Having a great time usually entails spending money. That relationship is inverted on the all-new 2019 Hyundai Veloster N. The performance variant of the hatchback with the odd third door is the best affordable sports car on the market.
During controlled track laps and squaring off on the autocross against the Mazda MX-5 Miata, Volkswagen Golf GTI, Nissan 370Z, BMW M2, Toyota 86 and others, the hot hatch impressed with its aggressive handling, excellent braking and overall value.
The first N-line performance in the U.S. market, Veloster N marks a new highpoint in the evolution of the Korean brand. Launched here in 1986, Hyundai was a budget brand beset with reliability problems. About a decade later, it shook the industry with an unheard of 10-year/100,000-mile powertrain warranty that had to be backed with quality. In the past decade, the strategy has been to build out that quality with distinctive design, which helped Hyundai launch its luxury brand, Genesis, for model year 2017. The 2019 Genesis G70 sedan won my vote for best car of the year, with an excellent balance of power, handling, refinement and value.
The Veloster N brings that winning combination downmarket. It is the first true performance offering built on Hyundai’s guiding principles: a reassuring powertrain and new car warranty to repair or replace any original defective component; design meant for everyday hatchback versatility and exceptional handling capability; and an overall value under $30,000 that beats every other similarly-equipped hot hatch.
I can’t believe I’m about to say this, but it might be better than the Volkswagen Golf GTI.
That might be the afterglow of a fun couple days on the track and autocross at Road America in Elkhart Lake, Wisc. To be fair, that GTI Rabbit had all-season tires, and the Veloster N with the available Performance Package ($2,100) upgraded from Pilot Super Sports to Pirelli P Zero summer tires.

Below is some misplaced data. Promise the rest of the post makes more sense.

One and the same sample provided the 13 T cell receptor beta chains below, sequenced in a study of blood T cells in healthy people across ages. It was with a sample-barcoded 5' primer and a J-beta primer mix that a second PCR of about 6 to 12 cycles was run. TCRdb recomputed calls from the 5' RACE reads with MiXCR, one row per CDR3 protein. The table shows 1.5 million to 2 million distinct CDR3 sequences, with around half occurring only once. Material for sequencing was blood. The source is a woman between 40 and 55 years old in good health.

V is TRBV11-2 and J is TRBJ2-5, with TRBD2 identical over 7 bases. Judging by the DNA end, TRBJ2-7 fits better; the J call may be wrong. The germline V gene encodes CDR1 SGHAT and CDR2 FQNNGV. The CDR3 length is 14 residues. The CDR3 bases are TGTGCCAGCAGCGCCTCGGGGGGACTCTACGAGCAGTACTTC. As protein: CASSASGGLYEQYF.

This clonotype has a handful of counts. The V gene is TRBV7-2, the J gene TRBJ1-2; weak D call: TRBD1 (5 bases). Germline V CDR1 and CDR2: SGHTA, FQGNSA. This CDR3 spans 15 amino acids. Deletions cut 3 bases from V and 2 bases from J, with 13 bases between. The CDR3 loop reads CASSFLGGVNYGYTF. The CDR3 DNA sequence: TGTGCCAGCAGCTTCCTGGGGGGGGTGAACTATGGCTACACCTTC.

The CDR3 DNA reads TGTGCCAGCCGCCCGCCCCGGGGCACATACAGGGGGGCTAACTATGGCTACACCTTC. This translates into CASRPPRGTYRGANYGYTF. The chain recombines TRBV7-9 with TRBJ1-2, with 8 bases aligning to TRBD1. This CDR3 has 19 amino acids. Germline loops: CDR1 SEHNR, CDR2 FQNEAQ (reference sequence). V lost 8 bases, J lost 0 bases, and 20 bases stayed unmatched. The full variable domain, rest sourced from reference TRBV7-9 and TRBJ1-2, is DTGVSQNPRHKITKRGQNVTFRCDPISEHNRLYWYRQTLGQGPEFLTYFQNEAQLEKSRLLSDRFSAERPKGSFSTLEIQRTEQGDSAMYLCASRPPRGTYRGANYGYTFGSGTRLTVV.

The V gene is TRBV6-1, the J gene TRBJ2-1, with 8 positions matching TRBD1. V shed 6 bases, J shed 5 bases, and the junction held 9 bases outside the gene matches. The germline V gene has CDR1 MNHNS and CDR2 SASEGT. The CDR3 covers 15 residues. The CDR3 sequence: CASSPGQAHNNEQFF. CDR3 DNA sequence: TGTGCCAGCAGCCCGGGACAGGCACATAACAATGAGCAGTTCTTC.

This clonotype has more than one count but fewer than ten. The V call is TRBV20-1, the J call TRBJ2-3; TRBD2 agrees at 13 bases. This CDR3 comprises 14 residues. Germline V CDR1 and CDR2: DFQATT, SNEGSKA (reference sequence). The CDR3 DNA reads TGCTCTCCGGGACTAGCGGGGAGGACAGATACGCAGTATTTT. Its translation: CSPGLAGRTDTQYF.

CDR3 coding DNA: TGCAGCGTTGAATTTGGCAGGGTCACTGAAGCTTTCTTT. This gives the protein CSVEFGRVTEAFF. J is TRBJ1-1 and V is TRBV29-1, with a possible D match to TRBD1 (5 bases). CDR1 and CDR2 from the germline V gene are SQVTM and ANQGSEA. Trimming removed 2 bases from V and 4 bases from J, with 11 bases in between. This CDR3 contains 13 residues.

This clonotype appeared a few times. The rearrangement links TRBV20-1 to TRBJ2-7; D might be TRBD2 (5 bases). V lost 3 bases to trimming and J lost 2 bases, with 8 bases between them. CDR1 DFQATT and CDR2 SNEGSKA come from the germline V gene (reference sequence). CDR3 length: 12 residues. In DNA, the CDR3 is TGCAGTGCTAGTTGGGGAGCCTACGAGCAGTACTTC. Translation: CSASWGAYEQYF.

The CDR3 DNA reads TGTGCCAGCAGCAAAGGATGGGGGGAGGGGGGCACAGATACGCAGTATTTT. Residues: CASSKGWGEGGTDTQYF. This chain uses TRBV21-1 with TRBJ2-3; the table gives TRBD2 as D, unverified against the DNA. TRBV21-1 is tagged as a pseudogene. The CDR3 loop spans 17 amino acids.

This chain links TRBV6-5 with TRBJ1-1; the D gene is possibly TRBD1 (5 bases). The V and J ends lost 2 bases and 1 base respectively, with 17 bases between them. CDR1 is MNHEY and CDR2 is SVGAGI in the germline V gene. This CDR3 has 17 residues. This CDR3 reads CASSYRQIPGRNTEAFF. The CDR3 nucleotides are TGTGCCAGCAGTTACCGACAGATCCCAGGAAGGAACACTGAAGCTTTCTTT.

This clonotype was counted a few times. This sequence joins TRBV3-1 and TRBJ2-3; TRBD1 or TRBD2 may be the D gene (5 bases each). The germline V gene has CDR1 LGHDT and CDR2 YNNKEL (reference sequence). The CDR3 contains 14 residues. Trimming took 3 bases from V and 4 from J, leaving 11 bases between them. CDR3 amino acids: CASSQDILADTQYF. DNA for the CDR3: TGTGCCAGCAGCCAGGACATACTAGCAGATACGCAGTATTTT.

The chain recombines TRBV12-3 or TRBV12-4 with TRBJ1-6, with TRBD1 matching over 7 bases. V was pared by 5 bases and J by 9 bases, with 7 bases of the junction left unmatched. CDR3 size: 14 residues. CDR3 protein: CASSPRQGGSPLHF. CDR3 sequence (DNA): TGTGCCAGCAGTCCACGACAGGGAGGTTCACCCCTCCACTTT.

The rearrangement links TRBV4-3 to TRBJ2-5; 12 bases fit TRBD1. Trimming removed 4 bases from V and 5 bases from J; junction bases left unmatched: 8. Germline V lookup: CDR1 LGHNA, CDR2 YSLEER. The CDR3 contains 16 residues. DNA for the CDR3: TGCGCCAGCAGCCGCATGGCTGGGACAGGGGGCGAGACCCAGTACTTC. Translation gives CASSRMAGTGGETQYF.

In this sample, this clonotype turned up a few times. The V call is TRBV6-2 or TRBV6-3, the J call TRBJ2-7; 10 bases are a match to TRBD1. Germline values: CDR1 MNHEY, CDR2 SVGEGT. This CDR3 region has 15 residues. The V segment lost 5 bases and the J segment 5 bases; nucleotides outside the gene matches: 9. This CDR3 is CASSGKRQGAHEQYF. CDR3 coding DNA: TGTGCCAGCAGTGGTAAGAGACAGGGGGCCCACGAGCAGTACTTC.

Tires can have a dramatic effect, but there’s something else here.
From the outside, the Veloster N has subtle upgrades from the Turbo or R-Spec models. It has a larger rear spoiler, louder dual exhaust that goes snap-crackle-pop, 19-inch wheels available on the Performance Package, and functional front air ducts to cool those brakes.
The roomier GTI with four proper doors and a large hatch might give it a nod for everyday practicality. But on two 4-mile track laps, once in the damp fog and once in the dry sun, this “corner rascal” was easy to control in corners both wet and dry and the braking was outstanding. In fact, in back-to-back laps on the serpentining autocross course with the BMW M2, the Veloster N braked with greater control than the M2, which wanted to whip its rear all over the course.
I’m not saying the N is better than the M2. The braking might be.
Benchmarking Brembo without paying Brembo prices, Hyundai redesigned its own brakes and oversized rotors intended for a larger vehicle than the relatively lightweight N, which is just over 3,100 pounds.
The 275-horsepower 2-liter turbo four-cylinder with the six-speed manual can hit 60 mph in 5.2 seconds, according to Car and Driver. That’s half a second quicker than the GTI, but nearly half a second slower than the more expensive Honda Civic Type R, Ford Focus RS or Golf R. Forget about the M2.
The N maintains speed for quicker cornering. The 260 pound-feet of torque comes low in the rev range at 1,450 rpm, and rev matching simplifies downshifting on the track. The limited-slip differential, along with an electronically-controlled suspension, minimizes the nose dive and plowing associated with front-drive performance vehicles during hard braking and turn ins. Roll is minimal and it lets you get up and go fluidly out of the apex. It’s a blast to drive hard and the confident overall feel boosts the driver’s confidence as well.
The interior has a simple adult sophistication instead of a tuner boy’s mess of gauges and controls. The driving dynamics displayed on the 8-inch color touchscreen is a nice visual aid. Steering wheel controls are Hyundai-familiar, with driving mode buttons below in performance blue.
At 25 mpg combined, it lags the GTI (27 mpg combined) in fuel economy. But the GTI is more accessible for passengers and gear.
The new hot hatch in town has announced itself with authority. Give it a try. At under $30,000, it’ll be hard to walk away, easy to have a great time.
Quick take: 2019 Hyundai Veloster N with Performance Package
Segment: Three-door hot hatch
Good: Cornering, braking, overall value
Bad: I don’t have one.
Base price: $26,900
As tested: $29,885 (including $885 destination)
Powertrain: 275-horsepower 2-liter turbo 4-cylinder with 6-speed manual
Competitive rank: Hyundai Veloster N, Volkswagen GTI, Mazda MX-5 Miata, Toyota 86, Subaru WRX, Honda Civic Si.